Friday, June 12, 2009
Hell on air
I am writing this while on official business in Butuan City. The last time I was here, Martial Law was still in effect and I was still wearing short pants so I really didn't have any memory of the place. But Butuan City (and Agusan, for that matter) has always intrigued me because of its rich archaelogical sites. In case you don't know, they were able to excavate balangays (boats) that date back to pre-Spanish times, which further proves that the Philippines had its own civilization and culture even before Magellan came to the country.
I intend to write about my Butuan experience in another post. Right now, I will rant about one of the worst traveling experiences I've ever had: my flight coming here aboard PAL. Fortunately, it was a relatively short trip - 1 hour 15 minutes.
As required by company policy, we had to take PAL to Butuan. I really don't have major issues with PAL - in fact, I've only flown Cebu Pacific a couple of times and only because there wasn't a PAL flight available then.
I had the misfortune of being seated next to a guy who was reeking of alcohol and vomit - clearly, he went straight to the airport from an overnight drunken revelry. His body was draped like a crumpled rug on the plane seat and many parts of his appendages were encroaching on my space. I don't know if there is a rule against allowing drunk people to board planes, but there really should be.
And behind me was a gang of Japanese macaws. They must have been in a real hurry and didn't have time to meet prior to boarding because it looked like they were conducting a very contentious meeting 25,000 feet above sea level. The guys kept on talking the whole time. In Niponggo! I didn't know which was worse, the fact that I couldn't understand a word they were saying or the fact that I couldn't understand what they were saying.
Worse, there was a low pressure area in the Visayas and the flight was a little bumpy. My right ear was stuffed and I was in pain.
Fortunately, I had an audio novel stored in my ipod so I decided to practice diverting the pain by concentrating on something else.
Twenty minutes into the flight, they started serving food- or what passed for it: A small packet of nuts the size of those Happy peanuts packs that cost one peso per pack and a packet containing two biscuits. When the cabin attendant serving drinks reached my seat, I automatically looked up and quipped "juice, please." I fly PAL almost every other week so I knew they served funny tasting orange juice in plastic packs. The guy (Michael John something) heaved an impatient sigh and said something which I couldn't hear because I was wearing ear plugs. When I noticed that he was still standing there, I took my earplugs off and heard him say "Just coffee, tea or water only, sir" in an annoyed way.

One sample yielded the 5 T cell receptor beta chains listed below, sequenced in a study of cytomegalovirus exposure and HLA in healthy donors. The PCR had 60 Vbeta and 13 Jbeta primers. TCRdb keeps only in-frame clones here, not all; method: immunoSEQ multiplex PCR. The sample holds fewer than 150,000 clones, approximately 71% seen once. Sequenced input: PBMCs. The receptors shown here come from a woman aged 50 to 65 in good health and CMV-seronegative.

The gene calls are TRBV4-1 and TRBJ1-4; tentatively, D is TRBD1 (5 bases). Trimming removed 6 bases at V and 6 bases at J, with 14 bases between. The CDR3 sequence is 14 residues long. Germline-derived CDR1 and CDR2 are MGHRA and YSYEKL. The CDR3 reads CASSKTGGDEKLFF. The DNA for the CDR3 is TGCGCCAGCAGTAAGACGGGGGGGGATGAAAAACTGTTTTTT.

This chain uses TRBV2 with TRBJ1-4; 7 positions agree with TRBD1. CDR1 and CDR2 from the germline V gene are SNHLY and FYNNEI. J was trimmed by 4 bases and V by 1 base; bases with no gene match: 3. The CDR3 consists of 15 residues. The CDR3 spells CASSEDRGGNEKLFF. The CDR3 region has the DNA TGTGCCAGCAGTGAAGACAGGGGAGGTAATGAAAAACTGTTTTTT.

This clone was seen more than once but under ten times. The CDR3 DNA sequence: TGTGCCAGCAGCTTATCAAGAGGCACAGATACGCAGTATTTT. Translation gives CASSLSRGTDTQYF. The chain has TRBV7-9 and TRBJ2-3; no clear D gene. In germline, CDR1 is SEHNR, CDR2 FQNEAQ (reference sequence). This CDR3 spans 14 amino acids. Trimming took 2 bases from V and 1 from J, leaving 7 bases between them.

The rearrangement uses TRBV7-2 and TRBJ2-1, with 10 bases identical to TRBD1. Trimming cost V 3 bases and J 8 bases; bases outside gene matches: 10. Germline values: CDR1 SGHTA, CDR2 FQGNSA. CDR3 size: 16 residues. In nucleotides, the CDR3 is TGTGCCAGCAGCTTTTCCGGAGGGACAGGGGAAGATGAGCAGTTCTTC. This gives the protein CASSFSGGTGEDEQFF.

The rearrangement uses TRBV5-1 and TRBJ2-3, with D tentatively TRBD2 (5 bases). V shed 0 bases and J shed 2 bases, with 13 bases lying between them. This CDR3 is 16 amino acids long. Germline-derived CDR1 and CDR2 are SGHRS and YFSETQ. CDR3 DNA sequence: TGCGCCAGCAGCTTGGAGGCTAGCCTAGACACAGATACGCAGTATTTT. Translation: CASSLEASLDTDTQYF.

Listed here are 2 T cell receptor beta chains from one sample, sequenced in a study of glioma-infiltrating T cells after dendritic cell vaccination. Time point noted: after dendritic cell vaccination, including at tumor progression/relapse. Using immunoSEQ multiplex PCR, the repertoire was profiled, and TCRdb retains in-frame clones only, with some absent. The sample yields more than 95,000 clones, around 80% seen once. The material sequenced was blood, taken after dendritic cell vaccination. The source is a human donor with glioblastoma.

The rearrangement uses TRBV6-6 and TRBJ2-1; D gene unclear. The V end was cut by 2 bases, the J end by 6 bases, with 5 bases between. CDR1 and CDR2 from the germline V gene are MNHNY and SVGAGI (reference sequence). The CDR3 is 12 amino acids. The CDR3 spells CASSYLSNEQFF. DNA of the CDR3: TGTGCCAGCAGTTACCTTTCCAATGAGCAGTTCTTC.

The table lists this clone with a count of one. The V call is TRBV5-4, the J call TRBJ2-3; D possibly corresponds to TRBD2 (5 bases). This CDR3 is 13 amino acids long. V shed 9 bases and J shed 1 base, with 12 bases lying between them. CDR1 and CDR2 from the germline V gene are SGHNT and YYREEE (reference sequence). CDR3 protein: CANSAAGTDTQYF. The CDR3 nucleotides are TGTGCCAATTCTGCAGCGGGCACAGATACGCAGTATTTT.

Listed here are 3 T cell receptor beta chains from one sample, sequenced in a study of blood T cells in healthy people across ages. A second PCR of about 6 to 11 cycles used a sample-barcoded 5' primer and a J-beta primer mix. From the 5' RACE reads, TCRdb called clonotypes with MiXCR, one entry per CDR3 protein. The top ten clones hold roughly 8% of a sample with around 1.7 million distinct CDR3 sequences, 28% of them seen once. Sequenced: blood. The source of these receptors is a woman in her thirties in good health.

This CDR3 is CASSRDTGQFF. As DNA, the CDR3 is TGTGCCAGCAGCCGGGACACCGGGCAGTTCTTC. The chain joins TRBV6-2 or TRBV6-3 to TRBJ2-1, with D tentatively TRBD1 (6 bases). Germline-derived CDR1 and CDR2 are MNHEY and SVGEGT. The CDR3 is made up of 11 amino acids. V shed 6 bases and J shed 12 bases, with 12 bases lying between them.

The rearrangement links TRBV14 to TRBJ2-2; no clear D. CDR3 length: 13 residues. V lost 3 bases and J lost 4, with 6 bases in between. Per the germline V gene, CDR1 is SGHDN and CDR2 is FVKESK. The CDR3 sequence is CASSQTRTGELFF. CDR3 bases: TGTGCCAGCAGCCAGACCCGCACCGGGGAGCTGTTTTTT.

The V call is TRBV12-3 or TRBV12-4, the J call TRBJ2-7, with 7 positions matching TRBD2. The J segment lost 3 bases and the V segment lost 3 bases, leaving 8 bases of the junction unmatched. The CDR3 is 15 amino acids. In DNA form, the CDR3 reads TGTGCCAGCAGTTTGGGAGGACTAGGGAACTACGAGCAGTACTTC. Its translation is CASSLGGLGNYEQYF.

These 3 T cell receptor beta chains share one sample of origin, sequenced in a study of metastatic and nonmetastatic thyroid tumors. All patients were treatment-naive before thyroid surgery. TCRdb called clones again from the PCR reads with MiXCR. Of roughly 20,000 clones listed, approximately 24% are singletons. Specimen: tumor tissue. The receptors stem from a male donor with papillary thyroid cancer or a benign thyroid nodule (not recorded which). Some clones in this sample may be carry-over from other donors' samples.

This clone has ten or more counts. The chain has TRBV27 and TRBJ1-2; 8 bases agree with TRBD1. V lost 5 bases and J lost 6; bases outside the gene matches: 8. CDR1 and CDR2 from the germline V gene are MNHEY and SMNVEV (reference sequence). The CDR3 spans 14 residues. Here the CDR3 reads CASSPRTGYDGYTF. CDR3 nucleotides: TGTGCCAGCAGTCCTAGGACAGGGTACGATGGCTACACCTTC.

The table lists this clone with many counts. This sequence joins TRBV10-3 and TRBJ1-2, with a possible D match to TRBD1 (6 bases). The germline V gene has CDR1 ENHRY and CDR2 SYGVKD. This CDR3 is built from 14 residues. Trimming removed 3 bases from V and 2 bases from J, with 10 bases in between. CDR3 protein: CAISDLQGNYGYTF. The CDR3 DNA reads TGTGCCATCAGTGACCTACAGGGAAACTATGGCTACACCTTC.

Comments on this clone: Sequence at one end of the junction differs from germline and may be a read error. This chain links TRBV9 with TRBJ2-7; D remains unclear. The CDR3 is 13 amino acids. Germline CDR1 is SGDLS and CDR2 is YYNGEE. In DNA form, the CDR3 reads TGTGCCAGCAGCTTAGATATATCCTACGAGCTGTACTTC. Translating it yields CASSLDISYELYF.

"Uh, okay, coffee then," I told him. Thereupon he plunked down black liquid in a styropor cup on the panel in front of me. The cup didn't even contain half a cup of coffee. I checked those of the other passengers nearby and noted that they also didn't get a full cup of coffee. I was seated towards the back of the plane so it was obvious that he was rationing what seemed like the last kettle of coffee among the passengers. In short, tinamad kumuha ng bagong kettle of coffee at pinagkasya na lang kami sa natirang coffee.
That cabin attendant was really surly. He should have taken the day off instead of inflicting bad mood on everyone else. When the passenger in front of me asked for a newspaper, he actually had the nerve to tell the passenger that there were "no newspapers available anymore." It was probably true, there were no newspapers available anymore, but he could have said it in a more courteous way.
To cap it all, 30 minutes prior to landing he came around and told me to turn off my ipod. I checked my watch and wondered why we were descending earlier than scheduled. Ten minutes later, the pilot announce the descent and that's when he asked that all electronic gadgets be turned off. In short, the cabin attendant just seemed intent on annoying passengers.
Rain was beginning to pour when we got off the plane and guess what, there were no umbrellas available for those of us disembarking from the rear side of the plane. We had to stage an impromptu one hundred meter dash competition.
As if things couldn't get any worst, there were a swarm of porters that got in our way at the very cramped baggage collection area. They didn't turn on the baggage conveyor belt - obviously that would have deprived the porters of the opportunity to fleece money from passengers. So this meant that passengers had to pick up their bags right where they unloaded them.
Fortunately, our welcoming party turned out to be such a gracious host. Right after lunch, he brought us to the Butuan Museum. That lifted the dark clouds that seemed to hound us on the way there.